In recent years, it has become harder and harder to buy a light bulb. Just because a light bulb has the same wattage as your other lights don’t mean it will work in your fixture. Always look for the Energy Star label when buying new bulbs. Energy Star-approved bulbs have been put through many tests to ensure they are as energy-efficient as possible. The Energy Star label shows the number of lumens, the color temperature, how long the light will last, how much energy it uses, and how much it costs to run each year. Before buying a new light bulb, you should think about these five things:
Check the Size and Shape of the Base of your Bulb:
Light bulbs have many different shapes and sizes to meet your needs. E26 base the most common type of light bulb in American homes is the A19. In Europe, they use E27 bulbs with a 26mm base and an Edison Screw, which is what the E stands for. The name of the bulb is “A.” When we think of light bulbs, we picture something that looks like an “A.” (Candle, globe, etc., all start with the letter C.) The size of the item is shown by the number 19. You can use the great light bulb shape chart on Bulbs.com. There is also a helpful chart of light bulb bases on the site.
Write down the amount of Light you Need:
No longer is a bulb’s wattage the most important factor in deciding if it can replace an old one. The best way to measure how much light a light bulb gives off is in lumens, not watts. Most of the time, the watt equivalent is given, but to be sure, check the lumens.
Make sure the Color Temperature of your Light Bulb is Right:
Light bulbs with white filaments have a tint of color. Incandescent luminaire light can be anything from the warm yellow of an old incandescent bulb to the cool blue of a window or anything in between. The words “soft,” “warm,” and “daylight” are often used by manufacturers. It is a problem because different companies don’t use the same names. The color temperature measured in Kelvin can be used to figure out the direct color replacement (K).
LED lights with built-in sensors can be used to move one end of the visible light spectrum (and some can produce a wide range of colors as well). In the morning, you may want bright white light with a blue tint to make it easier to see what you’re reading. In the evening, you may want a more soft, warm glow. Changing your lights to a warmer color temperature at night has another benefit: The natural circadian rhythms of the body are messed up by blue light.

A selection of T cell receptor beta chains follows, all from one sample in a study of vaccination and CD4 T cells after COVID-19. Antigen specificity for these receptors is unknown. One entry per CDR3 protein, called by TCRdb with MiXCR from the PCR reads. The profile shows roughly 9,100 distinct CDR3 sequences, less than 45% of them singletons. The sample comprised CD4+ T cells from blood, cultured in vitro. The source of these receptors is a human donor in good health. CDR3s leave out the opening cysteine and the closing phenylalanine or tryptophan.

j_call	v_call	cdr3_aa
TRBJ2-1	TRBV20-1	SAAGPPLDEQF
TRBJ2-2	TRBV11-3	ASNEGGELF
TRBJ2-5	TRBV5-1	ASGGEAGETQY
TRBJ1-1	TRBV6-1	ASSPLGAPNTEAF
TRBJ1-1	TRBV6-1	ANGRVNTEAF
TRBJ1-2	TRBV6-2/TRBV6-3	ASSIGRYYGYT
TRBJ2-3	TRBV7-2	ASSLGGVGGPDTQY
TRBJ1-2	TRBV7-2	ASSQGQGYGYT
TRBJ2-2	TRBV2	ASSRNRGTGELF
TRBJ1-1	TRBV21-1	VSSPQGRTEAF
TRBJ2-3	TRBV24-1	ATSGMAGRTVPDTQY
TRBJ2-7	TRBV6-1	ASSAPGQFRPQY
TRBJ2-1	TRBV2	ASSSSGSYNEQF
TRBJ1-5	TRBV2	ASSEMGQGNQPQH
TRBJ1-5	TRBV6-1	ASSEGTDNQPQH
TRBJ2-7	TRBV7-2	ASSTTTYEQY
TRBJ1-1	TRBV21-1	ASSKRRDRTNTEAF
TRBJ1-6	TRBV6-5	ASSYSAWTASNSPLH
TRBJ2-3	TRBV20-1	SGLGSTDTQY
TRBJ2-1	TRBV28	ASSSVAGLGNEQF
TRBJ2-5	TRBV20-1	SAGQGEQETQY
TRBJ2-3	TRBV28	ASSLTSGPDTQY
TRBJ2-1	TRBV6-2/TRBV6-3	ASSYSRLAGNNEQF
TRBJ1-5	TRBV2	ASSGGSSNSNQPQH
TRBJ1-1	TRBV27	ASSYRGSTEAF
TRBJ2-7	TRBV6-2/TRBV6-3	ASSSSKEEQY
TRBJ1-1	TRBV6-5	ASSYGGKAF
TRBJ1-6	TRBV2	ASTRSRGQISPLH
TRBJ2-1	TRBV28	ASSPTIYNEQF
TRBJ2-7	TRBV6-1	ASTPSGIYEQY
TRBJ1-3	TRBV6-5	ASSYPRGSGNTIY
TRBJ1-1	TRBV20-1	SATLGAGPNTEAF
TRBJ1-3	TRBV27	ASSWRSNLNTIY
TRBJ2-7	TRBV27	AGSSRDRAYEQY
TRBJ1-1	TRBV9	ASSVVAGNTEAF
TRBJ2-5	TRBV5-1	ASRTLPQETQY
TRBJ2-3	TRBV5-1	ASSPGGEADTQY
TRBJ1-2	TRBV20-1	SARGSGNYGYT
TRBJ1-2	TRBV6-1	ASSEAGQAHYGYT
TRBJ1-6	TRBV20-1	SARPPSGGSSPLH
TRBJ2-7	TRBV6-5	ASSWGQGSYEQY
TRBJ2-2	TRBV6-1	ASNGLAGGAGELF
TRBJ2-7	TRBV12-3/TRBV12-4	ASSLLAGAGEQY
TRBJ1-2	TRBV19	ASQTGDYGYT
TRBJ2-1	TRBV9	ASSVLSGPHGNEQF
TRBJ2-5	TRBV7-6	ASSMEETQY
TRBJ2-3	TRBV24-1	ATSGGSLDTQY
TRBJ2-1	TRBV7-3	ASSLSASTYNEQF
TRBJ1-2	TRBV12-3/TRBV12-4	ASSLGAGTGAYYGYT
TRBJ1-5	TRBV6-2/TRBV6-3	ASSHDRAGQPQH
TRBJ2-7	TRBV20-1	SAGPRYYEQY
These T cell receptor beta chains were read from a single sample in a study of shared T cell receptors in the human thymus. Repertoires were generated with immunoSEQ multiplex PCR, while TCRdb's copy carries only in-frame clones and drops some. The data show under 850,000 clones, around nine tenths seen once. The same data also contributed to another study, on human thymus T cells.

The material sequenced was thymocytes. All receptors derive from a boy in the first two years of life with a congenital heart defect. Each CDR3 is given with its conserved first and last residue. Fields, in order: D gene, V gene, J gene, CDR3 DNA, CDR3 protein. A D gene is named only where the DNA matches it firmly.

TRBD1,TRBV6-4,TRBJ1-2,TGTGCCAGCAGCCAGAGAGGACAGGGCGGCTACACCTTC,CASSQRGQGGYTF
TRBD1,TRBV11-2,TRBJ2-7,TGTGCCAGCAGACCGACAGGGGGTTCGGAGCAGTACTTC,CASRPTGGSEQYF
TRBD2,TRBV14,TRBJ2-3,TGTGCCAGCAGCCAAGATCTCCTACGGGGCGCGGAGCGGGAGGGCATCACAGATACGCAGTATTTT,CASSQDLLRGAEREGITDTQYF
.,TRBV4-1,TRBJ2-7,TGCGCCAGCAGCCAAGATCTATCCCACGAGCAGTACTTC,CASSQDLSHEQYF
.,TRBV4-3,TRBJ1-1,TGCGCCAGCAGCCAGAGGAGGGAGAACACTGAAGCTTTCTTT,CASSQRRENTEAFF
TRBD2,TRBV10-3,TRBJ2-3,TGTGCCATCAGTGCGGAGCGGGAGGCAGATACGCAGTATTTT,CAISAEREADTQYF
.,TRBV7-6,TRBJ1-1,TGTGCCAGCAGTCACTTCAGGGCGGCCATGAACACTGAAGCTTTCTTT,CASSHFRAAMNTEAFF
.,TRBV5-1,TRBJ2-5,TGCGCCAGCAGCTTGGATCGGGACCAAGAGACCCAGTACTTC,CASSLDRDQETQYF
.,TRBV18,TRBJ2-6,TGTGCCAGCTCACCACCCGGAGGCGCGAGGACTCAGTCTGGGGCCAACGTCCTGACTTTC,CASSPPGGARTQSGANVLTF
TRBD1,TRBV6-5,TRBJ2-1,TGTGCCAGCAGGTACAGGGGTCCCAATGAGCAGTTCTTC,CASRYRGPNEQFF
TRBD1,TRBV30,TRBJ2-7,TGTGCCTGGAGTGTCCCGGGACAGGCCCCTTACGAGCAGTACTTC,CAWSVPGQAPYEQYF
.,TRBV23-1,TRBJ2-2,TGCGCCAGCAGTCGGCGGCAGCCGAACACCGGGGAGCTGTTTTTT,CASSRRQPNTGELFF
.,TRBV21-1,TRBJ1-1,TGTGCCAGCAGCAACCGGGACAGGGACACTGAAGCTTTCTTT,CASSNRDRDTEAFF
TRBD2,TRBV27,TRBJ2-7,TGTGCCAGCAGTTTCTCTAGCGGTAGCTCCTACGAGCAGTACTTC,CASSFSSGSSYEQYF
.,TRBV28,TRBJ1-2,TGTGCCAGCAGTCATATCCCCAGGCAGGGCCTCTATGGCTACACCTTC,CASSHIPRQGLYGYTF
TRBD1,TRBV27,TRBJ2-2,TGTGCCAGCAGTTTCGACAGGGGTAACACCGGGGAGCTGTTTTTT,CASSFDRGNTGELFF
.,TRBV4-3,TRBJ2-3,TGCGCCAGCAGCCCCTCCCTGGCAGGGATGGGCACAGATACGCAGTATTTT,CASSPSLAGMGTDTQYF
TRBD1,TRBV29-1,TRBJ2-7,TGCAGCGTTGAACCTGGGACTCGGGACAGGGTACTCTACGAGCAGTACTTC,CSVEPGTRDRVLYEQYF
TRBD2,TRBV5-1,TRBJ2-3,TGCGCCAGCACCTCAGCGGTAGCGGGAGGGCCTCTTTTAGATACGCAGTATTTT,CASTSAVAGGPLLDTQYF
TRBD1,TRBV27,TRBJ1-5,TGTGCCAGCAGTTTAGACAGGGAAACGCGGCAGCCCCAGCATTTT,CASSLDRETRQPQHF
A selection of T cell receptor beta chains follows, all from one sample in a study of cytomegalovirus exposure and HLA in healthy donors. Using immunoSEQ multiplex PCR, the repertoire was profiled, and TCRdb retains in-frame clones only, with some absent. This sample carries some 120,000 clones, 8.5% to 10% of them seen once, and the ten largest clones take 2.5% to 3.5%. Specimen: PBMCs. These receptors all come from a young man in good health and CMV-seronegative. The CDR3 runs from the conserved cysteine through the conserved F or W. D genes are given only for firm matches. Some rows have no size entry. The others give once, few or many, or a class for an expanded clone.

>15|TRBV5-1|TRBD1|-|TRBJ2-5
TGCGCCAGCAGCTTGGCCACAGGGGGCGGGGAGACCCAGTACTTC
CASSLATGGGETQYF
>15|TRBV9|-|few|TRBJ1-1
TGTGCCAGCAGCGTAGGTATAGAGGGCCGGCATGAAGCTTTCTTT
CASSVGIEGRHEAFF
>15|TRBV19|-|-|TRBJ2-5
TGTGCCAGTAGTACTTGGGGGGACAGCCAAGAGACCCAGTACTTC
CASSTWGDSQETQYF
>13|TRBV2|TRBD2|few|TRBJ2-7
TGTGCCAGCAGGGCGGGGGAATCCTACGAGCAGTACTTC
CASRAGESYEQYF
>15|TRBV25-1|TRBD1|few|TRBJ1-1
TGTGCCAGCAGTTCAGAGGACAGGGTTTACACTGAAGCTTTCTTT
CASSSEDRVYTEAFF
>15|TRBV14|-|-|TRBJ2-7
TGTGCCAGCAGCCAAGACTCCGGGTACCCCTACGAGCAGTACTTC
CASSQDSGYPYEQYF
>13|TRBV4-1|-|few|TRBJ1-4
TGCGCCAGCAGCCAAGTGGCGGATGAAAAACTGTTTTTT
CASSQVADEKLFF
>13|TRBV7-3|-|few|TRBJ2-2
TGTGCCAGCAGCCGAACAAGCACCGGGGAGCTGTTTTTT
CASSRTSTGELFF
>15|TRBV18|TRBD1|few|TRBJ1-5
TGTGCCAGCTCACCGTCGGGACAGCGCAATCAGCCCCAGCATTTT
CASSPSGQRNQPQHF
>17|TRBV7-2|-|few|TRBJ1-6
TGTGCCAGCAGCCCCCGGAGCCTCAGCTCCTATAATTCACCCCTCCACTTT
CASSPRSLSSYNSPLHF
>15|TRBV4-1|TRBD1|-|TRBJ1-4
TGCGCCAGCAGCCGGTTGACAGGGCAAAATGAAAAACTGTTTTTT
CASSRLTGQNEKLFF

Some light bulbs are better than others at describing the color of an object. The color rendering index (CRI) is a scale from 0 to 100 that shows how well a screen shows colors. The CRI (color rendering index) of both incandescent and halogen bulbs is 100. Bulbs with a CRI of 80 or more are good, and those with a CRI of 90 or more are amazing.
It’s important to keep the Level of the Light Low:
No light bulb can be turned down or used in a 3-way fixture. It is especially true for small fluorescent and LED bulbs. When you buy a bulb, make sure the box says “dimmable” or “3-way compatible” in big letters.
Before you Buy a Bulb, you should Know What kind you Need:
LED lights, which are very sensitive to heat, will not last as long in these places. To make an LED bulb last longer, choosing one that can be used in a fixture with a cover is important. On Amazon, you can buy LED bulbs that are safe to use in enclosed places.
Incandescent light bulbs are easy to set up, change, and dim, giving your home a nice glow. Exposed bulb lighting is a tribute to the iconic and unique look of incandescent luminaire bulbs. This information makes it easy to compare different kinds of light bulbs.